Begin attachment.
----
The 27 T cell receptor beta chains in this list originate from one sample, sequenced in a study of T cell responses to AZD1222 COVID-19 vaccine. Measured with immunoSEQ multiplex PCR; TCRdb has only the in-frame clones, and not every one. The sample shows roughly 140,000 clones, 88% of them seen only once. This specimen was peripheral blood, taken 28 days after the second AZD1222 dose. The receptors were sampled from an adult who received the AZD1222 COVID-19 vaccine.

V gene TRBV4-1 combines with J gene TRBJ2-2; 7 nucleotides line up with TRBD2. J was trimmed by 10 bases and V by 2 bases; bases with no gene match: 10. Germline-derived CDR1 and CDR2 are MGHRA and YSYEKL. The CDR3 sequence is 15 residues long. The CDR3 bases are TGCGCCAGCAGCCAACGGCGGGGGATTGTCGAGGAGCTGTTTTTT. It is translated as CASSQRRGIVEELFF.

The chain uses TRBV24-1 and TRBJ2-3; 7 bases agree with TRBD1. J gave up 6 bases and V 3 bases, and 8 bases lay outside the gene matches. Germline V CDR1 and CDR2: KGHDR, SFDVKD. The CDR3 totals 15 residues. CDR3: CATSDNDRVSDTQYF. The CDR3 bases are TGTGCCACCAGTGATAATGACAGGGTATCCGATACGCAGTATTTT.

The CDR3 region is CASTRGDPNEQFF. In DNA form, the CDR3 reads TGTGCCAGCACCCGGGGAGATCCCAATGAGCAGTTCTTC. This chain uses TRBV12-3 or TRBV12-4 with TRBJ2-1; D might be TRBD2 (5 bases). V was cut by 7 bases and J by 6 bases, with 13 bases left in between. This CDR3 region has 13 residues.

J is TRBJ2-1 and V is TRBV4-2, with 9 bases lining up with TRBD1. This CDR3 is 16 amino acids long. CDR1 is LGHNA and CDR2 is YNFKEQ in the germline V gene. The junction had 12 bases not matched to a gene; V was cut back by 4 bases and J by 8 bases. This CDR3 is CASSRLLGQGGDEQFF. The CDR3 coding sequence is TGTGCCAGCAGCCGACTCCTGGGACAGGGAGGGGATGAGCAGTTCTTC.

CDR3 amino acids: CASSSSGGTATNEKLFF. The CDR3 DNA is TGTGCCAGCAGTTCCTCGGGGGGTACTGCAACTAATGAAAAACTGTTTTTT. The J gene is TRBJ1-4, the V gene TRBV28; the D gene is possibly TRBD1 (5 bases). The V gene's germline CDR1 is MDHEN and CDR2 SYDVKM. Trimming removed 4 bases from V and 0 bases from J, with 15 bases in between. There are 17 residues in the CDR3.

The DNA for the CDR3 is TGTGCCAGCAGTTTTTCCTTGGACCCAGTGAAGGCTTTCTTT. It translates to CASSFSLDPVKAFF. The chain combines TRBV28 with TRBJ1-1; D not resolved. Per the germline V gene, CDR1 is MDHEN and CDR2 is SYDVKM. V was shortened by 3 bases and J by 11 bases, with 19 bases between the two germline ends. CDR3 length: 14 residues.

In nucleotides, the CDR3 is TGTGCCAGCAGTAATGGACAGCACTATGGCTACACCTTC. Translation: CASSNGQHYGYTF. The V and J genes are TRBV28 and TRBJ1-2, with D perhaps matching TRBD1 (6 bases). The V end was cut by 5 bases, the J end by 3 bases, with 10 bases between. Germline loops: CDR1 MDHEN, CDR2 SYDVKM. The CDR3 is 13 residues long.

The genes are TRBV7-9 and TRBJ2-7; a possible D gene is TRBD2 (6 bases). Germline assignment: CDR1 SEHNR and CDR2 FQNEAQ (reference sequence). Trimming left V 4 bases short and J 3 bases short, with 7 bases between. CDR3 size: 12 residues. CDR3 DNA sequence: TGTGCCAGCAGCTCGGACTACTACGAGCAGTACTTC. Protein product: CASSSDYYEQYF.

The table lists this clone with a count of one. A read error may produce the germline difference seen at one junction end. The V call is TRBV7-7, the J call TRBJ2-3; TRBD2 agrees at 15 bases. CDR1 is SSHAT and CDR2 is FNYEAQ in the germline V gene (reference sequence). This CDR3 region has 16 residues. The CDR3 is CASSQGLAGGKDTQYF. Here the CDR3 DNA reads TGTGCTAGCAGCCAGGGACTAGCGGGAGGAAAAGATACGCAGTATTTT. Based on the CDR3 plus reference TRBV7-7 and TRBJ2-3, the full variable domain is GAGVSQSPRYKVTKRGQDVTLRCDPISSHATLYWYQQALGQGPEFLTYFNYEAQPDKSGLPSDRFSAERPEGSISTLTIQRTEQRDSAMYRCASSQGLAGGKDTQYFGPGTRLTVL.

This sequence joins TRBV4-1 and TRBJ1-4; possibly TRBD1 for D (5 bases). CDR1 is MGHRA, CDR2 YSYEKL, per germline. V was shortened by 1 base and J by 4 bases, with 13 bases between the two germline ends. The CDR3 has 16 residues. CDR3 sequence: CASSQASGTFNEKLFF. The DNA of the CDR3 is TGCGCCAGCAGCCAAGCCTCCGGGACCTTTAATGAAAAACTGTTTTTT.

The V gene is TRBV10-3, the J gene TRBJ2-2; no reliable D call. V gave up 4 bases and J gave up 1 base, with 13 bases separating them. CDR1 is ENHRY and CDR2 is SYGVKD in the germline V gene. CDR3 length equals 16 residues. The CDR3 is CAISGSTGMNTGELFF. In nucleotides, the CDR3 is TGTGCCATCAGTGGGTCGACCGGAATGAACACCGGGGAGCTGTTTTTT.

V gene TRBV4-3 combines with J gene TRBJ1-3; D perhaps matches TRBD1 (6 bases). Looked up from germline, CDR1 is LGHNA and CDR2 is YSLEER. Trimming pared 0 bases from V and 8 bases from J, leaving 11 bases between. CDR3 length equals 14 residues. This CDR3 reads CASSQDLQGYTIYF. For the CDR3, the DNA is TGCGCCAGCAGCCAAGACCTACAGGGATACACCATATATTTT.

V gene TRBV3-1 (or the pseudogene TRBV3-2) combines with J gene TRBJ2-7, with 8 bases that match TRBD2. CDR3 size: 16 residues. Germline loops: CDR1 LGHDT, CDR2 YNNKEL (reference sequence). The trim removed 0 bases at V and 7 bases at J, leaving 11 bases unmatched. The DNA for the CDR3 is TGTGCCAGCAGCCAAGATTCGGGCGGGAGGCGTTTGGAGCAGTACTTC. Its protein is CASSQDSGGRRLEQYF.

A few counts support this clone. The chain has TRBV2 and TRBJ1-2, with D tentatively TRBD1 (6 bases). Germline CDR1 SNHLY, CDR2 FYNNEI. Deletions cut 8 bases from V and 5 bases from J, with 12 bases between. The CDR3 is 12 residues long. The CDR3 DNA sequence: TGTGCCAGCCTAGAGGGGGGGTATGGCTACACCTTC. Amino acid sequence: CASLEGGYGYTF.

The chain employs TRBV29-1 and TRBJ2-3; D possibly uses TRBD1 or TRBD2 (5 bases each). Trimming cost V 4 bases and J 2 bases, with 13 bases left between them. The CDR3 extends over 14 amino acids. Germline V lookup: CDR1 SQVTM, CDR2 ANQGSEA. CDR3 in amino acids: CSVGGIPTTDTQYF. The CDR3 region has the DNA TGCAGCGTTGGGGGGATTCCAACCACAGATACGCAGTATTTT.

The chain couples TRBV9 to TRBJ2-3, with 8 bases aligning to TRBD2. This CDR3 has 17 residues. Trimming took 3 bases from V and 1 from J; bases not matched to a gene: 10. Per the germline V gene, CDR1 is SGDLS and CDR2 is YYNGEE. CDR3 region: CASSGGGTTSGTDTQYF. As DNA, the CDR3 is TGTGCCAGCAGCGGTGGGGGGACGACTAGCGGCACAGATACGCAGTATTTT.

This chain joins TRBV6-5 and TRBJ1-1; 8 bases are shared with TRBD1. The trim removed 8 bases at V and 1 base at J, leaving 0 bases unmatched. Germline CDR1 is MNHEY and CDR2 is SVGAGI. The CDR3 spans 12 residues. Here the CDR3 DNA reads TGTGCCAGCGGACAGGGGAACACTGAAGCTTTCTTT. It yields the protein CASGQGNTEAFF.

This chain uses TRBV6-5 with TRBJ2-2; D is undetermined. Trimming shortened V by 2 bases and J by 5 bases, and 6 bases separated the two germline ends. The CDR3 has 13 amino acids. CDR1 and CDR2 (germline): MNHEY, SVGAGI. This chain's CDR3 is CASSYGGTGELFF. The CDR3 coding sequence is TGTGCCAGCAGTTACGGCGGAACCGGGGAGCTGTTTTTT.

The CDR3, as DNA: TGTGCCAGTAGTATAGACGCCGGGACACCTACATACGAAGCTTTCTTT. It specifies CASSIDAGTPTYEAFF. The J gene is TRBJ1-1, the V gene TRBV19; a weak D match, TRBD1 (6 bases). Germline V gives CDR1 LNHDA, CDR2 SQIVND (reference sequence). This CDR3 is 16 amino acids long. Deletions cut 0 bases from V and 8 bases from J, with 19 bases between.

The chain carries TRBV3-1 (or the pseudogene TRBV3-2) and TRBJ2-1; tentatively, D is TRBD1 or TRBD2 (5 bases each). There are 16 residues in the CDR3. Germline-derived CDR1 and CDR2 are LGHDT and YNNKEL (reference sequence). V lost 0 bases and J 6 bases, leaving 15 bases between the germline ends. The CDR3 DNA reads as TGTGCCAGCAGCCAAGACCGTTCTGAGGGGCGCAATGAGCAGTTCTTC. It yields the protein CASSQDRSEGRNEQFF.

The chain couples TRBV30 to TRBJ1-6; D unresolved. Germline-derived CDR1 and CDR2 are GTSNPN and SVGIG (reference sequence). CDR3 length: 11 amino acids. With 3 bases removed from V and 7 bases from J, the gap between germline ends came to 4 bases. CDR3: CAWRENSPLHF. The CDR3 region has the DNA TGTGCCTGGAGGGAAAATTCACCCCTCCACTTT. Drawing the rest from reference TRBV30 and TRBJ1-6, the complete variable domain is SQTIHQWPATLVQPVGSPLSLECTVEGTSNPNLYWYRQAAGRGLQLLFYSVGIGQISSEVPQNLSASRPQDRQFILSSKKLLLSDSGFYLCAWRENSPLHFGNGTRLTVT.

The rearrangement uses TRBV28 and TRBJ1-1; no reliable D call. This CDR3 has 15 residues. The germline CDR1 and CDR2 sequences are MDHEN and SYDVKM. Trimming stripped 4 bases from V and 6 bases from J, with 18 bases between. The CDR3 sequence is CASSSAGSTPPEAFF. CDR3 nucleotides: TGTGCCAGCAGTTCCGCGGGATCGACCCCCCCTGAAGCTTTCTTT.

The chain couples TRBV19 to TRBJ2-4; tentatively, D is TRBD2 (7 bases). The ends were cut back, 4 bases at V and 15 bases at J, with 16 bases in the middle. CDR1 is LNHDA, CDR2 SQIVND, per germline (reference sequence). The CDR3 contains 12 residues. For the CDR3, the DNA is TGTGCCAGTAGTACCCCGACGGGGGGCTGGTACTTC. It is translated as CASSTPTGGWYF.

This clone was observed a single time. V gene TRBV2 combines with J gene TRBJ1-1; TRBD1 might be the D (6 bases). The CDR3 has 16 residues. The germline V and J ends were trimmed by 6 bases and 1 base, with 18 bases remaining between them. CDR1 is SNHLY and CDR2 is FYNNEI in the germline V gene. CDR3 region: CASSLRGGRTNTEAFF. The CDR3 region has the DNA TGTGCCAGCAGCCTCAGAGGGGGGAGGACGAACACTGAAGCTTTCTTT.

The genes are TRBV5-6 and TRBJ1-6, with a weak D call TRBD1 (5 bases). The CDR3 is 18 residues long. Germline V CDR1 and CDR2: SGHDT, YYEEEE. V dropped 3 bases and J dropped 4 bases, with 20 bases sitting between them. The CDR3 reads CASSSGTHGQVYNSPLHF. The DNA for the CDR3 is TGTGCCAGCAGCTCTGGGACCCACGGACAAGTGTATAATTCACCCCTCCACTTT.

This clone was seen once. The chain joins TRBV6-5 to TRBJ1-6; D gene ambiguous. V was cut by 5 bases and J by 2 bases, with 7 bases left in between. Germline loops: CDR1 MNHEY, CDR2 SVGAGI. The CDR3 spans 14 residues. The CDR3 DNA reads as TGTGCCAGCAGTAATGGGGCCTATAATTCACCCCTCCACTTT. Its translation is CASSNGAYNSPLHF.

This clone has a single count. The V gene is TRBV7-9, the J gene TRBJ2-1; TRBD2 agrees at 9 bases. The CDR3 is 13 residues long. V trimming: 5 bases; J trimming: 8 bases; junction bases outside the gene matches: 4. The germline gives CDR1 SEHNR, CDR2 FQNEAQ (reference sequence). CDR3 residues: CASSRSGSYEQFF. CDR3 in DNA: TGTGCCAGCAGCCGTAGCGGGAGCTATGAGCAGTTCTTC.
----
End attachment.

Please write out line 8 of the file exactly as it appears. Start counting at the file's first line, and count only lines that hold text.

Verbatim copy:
In nucleotides, the CDR3 is TGTGCCAGCAGTAATGGACAGCACTATGGCTACACCTTC. Translation: CASSNGQHYGYTF. The V and J genes are TRBV28 and TRBJ1-2, with D perhaps matching TRBD1 (6 bases). The V end was cut by 5 bases, the J end by 3 bases, with 10 bases between. Germline loops: CDR1 MDHEN, CDR2 SYDVKM. The CDR3 is 13 residues long.